Late last week, I got a chance to go hands-on with Battlefield Hardline at Sydney’s Justice and Police museum. After signing in, declining the rather vain faux mugshot (the third time I’ve evaded their mugshots!) and navigating through the stone and metal cellblock at the museum’s entrance, we reached the Battlefield battle station. Two rows of large screens, Turtle Beach headsets, and hidden PS4s for us to play on, with a large projector and sound setup for the inevitable trailerpocalypse. We were “treated” to a single player story trailer, and then a brief outline of the game and modes we were going to play by various members of the dev and PR teams. Uncommonly, the introduction period was short, and we managed to get into our first game session in short order.

Unfortunately, only the multiplayer portion of Hardline was playable at the preview session, so I can’t bring you any details of how the single player campaign holds together. I can say that the core shooting mechanics feel like Battlefield 4’s with some new gadgets. What was on offer was a preview build of the upcoming beta, opening on the 3rd.

First up was the eclectic Hotwire game mode. As either cops or crims, you must enter and drive target vehicles to gain points for the team. From slick sports cars to heavy petrol tankers, the aim is to gain and keep possession for as long as possible. To get points, you have to maintain a certain speed, meaning you can’t camp in a car and rack up a high score, which balances attacking and defending teams and gives opportunity to take back cars for your team. I quite liked this mode, even though I’m not traditionally a fan of driving in shooters. So I tended to follow a friend as they captured a car, then rode shotgun – literally. Hanging out the window, taking pot-shots at enemy vehicles and the unlucky solo attackers – it was liberating.

BFHL_Screens_Desert_Hotwire_beta

Next we booted up Heist mode. It’s essentially a form of asymmetrical capture the flag, where one team attacks a bank vault and the other defends. The criminals have to either storm the vault, or breach a series of walls or ceilings using timed charges. Once in the vault, you have to steal briefcases and then take them to a pick-up point, where a helicopter snags the loot for your team. On the map we played there were multiple points of ingress, including blasting into the vault from above via the ceiling – which was my favourite. Inside, choke points and close quarters combat created spats of sporadic intense firefights. Smoke bombs and the new gas grenades control space and, used tactically, made or broke a match. Escaping to the helicopter rendezvous was always a frantic chase down a long external kill corridor, feeling exhilarating.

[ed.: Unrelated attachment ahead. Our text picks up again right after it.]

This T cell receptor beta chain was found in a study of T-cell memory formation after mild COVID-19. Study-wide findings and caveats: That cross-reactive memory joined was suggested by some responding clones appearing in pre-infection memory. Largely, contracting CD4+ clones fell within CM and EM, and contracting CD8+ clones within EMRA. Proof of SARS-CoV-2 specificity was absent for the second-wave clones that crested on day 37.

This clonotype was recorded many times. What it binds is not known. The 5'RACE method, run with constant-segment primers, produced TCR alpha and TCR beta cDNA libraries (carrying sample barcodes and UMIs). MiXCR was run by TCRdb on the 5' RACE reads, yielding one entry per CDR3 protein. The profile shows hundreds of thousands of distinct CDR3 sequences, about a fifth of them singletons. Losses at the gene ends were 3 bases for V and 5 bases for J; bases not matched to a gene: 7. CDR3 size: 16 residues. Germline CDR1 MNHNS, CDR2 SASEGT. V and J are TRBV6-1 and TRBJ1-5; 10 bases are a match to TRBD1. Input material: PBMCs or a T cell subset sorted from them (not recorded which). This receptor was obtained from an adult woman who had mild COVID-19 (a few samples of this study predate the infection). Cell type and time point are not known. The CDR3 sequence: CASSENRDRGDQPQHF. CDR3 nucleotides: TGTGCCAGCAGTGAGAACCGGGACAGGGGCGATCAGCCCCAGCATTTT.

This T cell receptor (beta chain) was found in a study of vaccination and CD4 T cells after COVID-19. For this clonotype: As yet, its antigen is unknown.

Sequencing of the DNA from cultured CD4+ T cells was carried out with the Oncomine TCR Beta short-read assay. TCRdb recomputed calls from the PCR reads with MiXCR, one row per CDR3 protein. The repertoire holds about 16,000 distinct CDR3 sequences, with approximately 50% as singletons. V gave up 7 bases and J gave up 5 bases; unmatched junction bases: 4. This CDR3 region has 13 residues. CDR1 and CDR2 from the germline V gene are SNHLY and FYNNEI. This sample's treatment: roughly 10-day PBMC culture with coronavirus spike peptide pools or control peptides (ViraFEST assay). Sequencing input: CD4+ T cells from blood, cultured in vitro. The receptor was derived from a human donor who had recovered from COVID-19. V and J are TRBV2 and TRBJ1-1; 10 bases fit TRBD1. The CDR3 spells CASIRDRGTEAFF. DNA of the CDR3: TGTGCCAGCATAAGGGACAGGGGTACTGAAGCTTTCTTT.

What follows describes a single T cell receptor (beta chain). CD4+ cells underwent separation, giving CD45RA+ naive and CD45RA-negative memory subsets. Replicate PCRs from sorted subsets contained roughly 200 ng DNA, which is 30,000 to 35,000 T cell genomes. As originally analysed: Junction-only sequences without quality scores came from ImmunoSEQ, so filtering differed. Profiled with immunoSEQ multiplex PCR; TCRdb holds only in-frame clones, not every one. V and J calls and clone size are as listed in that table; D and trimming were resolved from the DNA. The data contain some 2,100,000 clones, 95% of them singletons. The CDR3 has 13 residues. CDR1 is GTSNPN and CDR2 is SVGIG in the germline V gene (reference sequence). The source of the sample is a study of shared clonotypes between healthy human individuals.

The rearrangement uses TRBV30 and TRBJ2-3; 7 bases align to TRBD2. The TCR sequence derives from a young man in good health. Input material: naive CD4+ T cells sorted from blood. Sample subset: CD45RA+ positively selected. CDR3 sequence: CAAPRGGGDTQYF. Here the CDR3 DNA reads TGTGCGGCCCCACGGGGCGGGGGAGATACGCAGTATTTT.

Unfortunately, I had to leave the event before the Conquest mode was set up, or the open Q and A session with the devs, although Conquest is a staple returning mode for the Battlefield series.

What was on offer was hardly revolutionary for either the Battlefield series or the FPS genre, but so far Hardline’s multiplayer feels very refined – slicker, faster, and more mobile than Battlefield 4. This is helped by some of the new gadgets that make the best of tactical map design. New mobility options like the grappling hook or zipline gadgets give much needed verticality, allowing new sightlines and ways to enter and escape buildings. The teargas and gasmask combo require forethought and planning to use, and take up a grenade and gadget slot, but, when used tactically, can be devastating to an unprepared team.

BFHL_Screens_SP__NickStoddardHall_fixed

So what we have is a multiplayer game that performs identically to Battlefield 4 in many ways – team setup, spawning, squads, character customisation, classes, and even graphically. It feels slick, it feels polished, and it’s a new focus for Battlefield. New gadgets that promote mobility and the apparent lack of armoured vehicles or attack choppers favour hit and run tactics and intense “infantry” battle. It’s a different way of thinking for Battlefield, and one that I don’t dislike. It’s intense and intimate, and slightly more tactical, and doesn’t devolve into tank attrition. It might be a nice jumping-on point for those alienated by the past reliance on vehicles.

Of course, I have no idea whether the campaign will hold up, but I’m sure we’ll see closer to launch.

You too can find out if Battlefield Hardline will interest you when the beta opens up between February 3 and 8 for all platforms.

Lachlan Williams
Former Editor in Chief of OnlySP. A guy who writes things about stuff, apparently. Recovering linguist, blue pencil surgeon, and professional bishie sparkler. In between finding the latest news, reviewing PC games, and generally being a grumpy bossyboots, he likes to watch way too much Judge Judy. He perhaps has too much spare time on his hands. Based in Sydney, Australia. Follow him on twitter @lawksland.

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